The Fully Loaded Flight Sim
We use the latest and greatest gear to assemble a tricked-out home flight deck. Our inspiration? An Australian hobbyist's $230,000 747 sim that's identical to the real thing-down to the very last knob
For a closer look at the individual pieces of our setup, launch the photo gallery
It´s a big year for flight-simulator buffs. New versions of the two most realistic virtual-flying programs are coming to home cockpits. Laminar Research´s X-Plane 8.5 ($70; x-plane.com) for Mac and PC now includes real-world scenery for most of the planet. Microsoft´s PC-only Flight Simulator X ($70; microsoft.com) has more than 50 new missions, in-flight emergencies, and busy airports clogged with fuel trucks and baggage carts. To really ratchet up the realism, though, you´ll need a fast computer, a big screen, booming surround sound, and lots of switches and knobs to play with. Step into your virtual cockpit by launching the photo gallery here.
Not real enough you say? Check out the homemade $230,000 747 sim built by Australian hobbyist Matthew Sheil by clicking through to the next page.
One day Matthew Sheil´s Boeing 747 is dodging houses on the approach into Hong Kong, the next it´s shaking like a baby´s rattle in a storm over the Atlantic. But Sheil does it all at a cruising altitude of about nine feet without ever leaving a Sydney, Australia, warehouse.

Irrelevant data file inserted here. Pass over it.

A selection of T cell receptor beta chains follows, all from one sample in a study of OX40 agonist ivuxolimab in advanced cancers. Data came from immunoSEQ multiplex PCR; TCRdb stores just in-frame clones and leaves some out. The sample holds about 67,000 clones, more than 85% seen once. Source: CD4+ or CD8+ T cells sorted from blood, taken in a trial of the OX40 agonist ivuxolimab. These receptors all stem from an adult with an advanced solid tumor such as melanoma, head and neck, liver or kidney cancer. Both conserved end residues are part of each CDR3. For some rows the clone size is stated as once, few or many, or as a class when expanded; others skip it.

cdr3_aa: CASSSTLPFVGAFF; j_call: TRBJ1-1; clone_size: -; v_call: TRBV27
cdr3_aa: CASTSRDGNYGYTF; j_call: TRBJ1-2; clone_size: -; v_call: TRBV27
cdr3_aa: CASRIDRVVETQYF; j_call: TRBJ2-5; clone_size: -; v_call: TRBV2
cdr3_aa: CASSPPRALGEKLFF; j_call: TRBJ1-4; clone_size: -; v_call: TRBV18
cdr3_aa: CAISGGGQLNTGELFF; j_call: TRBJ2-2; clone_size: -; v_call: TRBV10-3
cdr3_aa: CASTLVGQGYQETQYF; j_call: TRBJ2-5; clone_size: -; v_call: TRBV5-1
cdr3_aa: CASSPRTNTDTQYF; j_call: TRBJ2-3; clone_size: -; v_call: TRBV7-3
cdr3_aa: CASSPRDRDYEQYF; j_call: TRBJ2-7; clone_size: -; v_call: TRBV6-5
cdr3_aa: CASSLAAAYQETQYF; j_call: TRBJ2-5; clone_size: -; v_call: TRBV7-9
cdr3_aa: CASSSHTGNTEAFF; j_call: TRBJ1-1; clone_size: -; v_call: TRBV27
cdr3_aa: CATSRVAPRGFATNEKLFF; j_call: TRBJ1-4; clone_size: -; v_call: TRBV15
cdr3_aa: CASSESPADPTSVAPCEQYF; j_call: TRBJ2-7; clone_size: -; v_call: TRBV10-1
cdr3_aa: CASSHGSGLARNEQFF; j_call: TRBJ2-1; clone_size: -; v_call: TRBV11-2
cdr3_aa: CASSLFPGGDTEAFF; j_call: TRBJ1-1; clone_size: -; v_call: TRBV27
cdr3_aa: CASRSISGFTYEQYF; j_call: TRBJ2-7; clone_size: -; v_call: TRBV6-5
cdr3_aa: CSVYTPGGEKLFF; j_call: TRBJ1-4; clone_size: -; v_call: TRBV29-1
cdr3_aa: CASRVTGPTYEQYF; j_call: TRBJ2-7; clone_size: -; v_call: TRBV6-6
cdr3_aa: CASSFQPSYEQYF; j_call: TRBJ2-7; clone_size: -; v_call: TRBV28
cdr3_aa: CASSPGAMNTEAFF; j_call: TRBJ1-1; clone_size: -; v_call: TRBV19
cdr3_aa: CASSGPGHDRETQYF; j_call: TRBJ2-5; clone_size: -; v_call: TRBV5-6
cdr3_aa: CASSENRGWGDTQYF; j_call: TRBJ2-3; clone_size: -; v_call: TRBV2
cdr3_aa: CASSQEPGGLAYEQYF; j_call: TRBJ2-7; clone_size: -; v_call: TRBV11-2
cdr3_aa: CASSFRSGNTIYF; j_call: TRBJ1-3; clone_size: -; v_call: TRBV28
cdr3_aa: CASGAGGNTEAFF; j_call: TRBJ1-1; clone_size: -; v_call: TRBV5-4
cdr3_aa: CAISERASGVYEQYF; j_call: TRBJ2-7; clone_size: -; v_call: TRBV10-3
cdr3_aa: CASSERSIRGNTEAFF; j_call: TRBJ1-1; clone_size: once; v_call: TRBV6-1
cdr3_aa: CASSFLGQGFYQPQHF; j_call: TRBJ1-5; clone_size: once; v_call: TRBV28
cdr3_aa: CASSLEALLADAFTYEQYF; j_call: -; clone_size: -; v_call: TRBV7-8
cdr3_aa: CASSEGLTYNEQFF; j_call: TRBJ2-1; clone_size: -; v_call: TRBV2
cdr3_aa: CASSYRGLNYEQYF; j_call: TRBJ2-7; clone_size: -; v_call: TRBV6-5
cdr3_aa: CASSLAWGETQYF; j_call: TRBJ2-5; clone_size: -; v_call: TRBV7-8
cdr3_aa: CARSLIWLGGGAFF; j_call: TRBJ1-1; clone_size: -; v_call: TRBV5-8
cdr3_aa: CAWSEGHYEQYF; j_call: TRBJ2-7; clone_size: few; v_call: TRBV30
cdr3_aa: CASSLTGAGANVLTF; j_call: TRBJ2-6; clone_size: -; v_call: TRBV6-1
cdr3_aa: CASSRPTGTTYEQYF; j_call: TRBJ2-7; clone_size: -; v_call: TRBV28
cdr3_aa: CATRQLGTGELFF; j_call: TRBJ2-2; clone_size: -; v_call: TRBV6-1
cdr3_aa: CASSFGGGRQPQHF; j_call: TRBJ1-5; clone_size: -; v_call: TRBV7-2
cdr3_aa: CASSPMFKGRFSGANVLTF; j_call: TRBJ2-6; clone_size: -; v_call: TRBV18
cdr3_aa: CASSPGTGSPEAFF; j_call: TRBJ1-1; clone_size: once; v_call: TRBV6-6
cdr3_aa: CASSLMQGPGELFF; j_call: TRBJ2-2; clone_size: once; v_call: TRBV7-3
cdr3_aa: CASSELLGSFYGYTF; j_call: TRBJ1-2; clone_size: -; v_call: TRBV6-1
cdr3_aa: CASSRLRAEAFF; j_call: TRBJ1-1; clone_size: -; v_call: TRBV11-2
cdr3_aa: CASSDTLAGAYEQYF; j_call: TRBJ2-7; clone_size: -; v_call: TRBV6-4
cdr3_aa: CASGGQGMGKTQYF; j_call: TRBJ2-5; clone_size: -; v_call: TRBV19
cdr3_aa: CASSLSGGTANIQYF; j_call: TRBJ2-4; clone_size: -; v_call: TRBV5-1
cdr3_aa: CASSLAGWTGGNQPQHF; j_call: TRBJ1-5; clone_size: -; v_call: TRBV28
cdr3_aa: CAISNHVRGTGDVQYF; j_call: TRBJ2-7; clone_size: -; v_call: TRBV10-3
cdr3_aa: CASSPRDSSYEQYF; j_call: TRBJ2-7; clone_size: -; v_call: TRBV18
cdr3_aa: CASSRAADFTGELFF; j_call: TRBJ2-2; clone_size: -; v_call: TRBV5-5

An amateur pilot who runs a trucking company, Sheil has spent eight years building a flight simulator that precisely mimics a 747 cockpit down to the last dial, knob and switch. And flying it may be better than the real thing. It´s got real-time weather, the preflight safety lecture (recorded), air-traffic control (live, from other sim users), even Qantas Airways food-but crashing is less fatal.
Sheil foraged parts from all over the world and enlisted dozens of hydraulics and electronics experts to construct the 10-foot-long, two-ton monster. But work continues. â€It´s like a painting,â€ he says. â€It´s never done.â€
The 747 Simulator
Brains: A rack of 13 computers runs the audio, motion and other systems, while DOS-based software and Microsoft Flight Simulator provide the flight data.
Visuals: A projector sits on a framework above the sim. Two 19-inch LCDs next to the windows provide left and right views.
Motion: A hydraulic motion system with its own pump room lets the pilot feel the bumps on the runway, the acceleration at takeoff, and the G-forces during turns.
Goflight Control Modules
Philips Ambilight TV
Saitek X52 Pro
Bose Companion 5 Speakers